today in black history

July 19, 2024

Writer and social critic Alice Dunbar Nelson was born in 1875 and helped shaped the Harlem Renaissance.

The other Miami Heat

POSTED: June 21, 2013, 7:30 am

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Last night in a packed American Airlines Arena the Miami Heat, led by superstar LeBron James, defeated the San Antonio Spurs to repeat as the champions of the National Basketball Association (NBA). The hard fought 7 game series was championship basketball at its best and it gave the city of Miami a reason to celebrate. However the joy of winning, and the sight of Black men leading the charge, presents an eerie paradox in a city that is currently in the shadow of the venue for a trial that might lead to a different sort of civic moment.

As the confetti fell and the Heat enjoyed their championship win one could not help but think of the trial of George Zimmerman in the shooting death of Trayvon Martin, the Black teenager whose life was cut down and whose death is being justified on the basis of a barbaric state law. Even the Heat expressed their support of Trayvon Martin’s family by posing as a team in hooded sweatshirts – hoodies – the same attire Martin was wearing when he was gunned down. It is the madness of America that there can be such divergent realities for Black males. Those lucky enough to have exceptional athletic ability like James and Dwyane Wade might make it to manhood and find success, but many like Trayvon Martin won’t survive the booby-trapped reality of their racially oppressed existence.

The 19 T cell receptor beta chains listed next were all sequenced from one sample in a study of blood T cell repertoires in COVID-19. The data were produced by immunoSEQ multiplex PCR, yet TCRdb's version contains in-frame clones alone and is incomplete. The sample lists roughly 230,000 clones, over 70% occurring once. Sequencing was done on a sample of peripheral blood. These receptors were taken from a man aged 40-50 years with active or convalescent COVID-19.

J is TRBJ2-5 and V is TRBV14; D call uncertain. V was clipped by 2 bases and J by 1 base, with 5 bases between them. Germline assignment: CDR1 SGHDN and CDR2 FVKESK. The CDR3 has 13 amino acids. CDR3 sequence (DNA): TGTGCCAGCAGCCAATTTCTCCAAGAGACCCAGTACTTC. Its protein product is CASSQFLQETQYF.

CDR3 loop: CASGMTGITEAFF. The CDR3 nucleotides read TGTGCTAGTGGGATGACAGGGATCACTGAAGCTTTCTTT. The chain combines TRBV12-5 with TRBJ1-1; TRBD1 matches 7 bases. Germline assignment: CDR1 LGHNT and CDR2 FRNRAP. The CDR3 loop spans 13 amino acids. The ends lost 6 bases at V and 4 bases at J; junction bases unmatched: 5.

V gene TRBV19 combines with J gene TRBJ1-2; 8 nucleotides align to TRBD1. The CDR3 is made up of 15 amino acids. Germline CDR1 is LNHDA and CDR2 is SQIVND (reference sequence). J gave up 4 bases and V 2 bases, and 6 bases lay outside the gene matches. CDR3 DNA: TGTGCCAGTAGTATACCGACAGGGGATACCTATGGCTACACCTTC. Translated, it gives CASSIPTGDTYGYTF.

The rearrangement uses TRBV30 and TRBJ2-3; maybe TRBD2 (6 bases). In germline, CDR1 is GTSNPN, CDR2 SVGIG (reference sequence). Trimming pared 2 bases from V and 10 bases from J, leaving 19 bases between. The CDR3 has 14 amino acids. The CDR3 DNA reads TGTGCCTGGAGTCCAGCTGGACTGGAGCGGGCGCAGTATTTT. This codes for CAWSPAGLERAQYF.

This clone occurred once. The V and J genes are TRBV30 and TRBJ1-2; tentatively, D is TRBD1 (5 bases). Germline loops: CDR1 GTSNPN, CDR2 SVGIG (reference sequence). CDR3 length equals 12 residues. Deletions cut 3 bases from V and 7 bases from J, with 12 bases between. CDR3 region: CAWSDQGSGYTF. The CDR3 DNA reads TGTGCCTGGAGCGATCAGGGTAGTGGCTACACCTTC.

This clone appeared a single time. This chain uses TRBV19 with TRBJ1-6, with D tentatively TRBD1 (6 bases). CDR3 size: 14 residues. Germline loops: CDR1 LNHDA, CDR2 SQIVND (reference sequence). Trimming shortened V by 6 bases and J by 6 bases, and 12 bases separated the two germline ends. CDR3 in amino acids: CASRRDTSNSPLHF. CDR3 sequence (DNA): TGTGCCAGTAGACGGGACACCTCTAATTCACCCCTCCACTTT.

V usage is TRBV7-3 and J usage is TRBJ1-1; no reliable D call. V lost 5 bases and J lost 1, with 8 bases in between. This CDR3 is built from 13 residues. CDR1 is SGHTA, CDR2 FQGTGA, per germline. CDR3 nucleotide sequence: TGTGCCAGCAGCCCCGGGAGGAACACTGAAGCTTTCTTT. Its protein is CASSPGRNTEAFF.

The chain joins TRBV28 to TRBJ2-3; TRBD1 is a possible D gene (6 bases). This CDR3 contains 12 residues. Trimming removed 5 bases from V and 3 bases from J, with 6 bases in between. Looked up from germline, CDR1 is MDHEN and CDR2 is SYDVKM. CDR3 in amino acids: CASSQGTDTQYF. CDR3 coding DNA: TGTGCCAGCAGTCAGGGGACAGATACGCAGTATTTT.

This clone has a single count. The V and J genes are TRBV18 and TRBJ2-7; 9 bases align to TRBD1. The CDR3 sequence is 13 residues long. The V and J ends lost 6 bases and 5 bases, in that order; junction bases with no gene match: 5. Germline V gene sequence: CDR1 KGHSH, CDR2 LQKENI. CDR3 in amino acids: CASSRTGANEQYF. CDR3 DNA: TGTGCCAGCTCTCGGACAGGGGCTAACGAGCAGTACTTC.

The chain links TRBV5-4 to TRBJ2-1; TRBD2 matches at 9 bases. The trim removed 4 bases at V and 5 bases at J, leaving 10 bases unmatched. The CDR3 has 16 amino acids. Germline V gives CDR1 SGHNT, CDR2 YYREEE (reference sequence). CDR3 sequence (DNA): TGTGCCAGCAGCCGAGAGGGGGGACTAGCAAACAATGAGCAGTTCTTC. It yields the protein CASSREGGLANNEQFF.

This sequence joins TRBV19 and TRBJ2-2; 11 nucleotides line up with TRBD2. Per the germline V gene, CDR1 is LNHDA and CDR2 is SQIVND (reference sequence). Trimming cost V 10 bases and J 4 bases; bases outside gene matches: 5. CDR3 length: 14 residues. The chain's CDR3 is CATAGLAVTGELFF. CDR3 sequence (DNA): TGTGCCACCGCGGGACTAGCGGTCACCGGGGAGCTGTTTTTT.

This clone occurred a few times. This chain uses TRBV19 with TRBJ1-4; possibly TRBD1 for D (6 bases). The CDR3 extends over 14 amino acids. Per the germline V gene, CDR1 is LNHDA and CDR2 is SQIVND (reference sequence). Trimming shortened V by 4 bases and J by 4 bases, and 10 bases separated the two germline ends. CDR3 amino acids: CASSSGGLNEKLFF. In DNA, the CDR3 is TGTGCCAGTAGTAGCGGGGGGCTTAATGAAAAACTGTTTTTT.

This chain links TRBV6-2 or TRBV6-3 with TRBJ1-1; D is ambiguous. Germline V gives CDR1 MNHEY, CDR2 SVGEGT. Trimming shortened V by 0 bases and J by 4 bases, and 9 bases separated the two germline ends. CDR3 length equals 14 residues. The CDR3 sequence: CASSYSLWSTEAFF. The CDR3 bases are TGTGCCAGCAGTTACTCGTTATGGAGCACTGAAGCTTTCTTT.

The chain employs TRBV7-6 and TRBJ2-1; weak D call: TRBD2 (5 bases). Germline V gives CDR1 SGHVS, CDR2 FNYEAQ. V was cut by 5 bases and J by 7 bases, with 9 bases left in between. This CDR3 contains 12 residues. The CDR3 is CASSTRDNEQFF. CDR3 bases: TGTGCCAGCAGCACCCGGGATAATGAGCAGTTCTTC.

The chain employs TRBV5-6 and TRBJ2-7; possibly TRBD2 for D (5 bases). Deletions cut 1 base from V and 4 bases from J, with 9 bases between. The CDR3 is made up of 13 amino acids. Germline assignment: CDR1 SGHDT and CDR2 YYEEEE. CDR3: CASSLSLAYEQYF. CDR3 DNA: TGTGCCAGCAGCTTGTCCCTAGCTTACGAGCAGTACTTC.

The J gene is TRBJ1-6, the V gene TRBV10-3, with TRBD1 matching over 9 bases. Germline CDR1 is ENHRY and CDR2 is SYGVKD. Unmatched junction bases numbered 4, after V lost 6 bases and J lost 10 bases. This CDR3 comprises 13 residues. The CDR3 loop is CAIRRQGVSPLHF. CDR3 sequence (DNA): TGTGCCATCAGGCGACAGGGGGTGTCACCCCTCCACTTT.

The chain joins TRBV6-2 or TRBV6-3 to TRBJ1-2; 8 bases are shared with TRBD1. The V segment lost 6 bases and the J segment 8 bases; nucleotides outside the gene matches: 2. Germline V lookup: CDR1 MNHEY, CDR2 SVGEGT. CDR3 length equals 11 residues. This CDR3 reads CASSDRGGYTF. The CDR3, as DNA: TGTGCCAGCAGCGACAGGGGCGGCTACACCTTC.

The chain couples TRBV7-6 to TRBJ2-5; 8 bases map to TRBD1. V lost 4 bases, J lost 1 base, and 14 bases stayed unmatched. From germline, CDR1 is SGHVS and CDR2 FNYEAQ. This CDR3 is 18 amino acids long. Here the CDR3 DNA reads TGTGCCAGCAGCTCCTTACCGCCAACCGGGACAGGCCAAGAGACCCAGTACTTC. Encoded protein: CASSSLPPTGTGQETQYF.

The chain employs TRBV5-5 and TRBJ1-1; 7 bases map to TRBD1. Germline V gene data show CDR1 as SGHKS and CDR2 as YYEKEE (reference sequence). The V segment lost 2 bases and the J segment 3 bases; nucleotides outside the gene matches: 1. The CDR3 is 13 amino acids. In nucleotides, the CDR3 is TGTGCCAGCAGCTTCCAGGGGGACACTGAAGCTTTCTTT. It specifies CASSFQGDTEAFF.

But the Miami sound machine goes on. The thrill of victory is enough to anesthetize Americans and make them forget about the subterranean existence of Black men. The Black players on the Heat will be treated as conquerors and their exploits hailed as the city rolls out the red carpet for its team. Black youth in the city, the ones who could not afford to buy a ticket to the game and risk death to own the latest basketball gear, will be subject to a different sort of parade. These young men are more likely to be trotted out on a ‘Perp Walk’ and put on display in a police lineup than see anything that remotely resembles the success their sports heroes are experiencing at this moment.

And that is the true American tragedy. For most Black boys you have to soar through the air, run like the wind or spit rhymes that sometime foretells your own demise to have even a slim chance to avoid prison or the grave. Those like Trayvon Martin, eating Skittles and hanging out in all his teenager glory, run the risk of having their number called for simply being Black on the wrong street, on the wrong date and in the path of the wrong person. It is the other type of heat that reigns down in Miami, Newark, Baltimore, Detroit and so many communities across the country.

Now that a jury, all women and all but one white, has been selected in the Zimmerman trial a different sort of game is about to tip-off. And it remains to be seen whether this panel of George Zimmerman’s ‘peers’ feels any heat to deliberate in a manner that acknowledges the viciousness of his crime. In this one there really is no victory. At best there is justice but even that falls short for the parents who will never see their child again on this side. While winning and losing is so easily defined on the basketball court; the real win for Trayvon Martin will never be realized. That victory is defined by living, achieving academic success, reaching manhood and leading a productive life. There will be no such win for Trayvon. The ‘post-game’ analysis of his life took place in a morgue.

None of this takes away from the success of the Miami Heat. It does however put an NBA championship, or any sports title for that matter, in perspective. Once the arena empties and the lights are turned off, the Oz like transformation of the city reverts back to the dark and foreboding death trap of young Black men.

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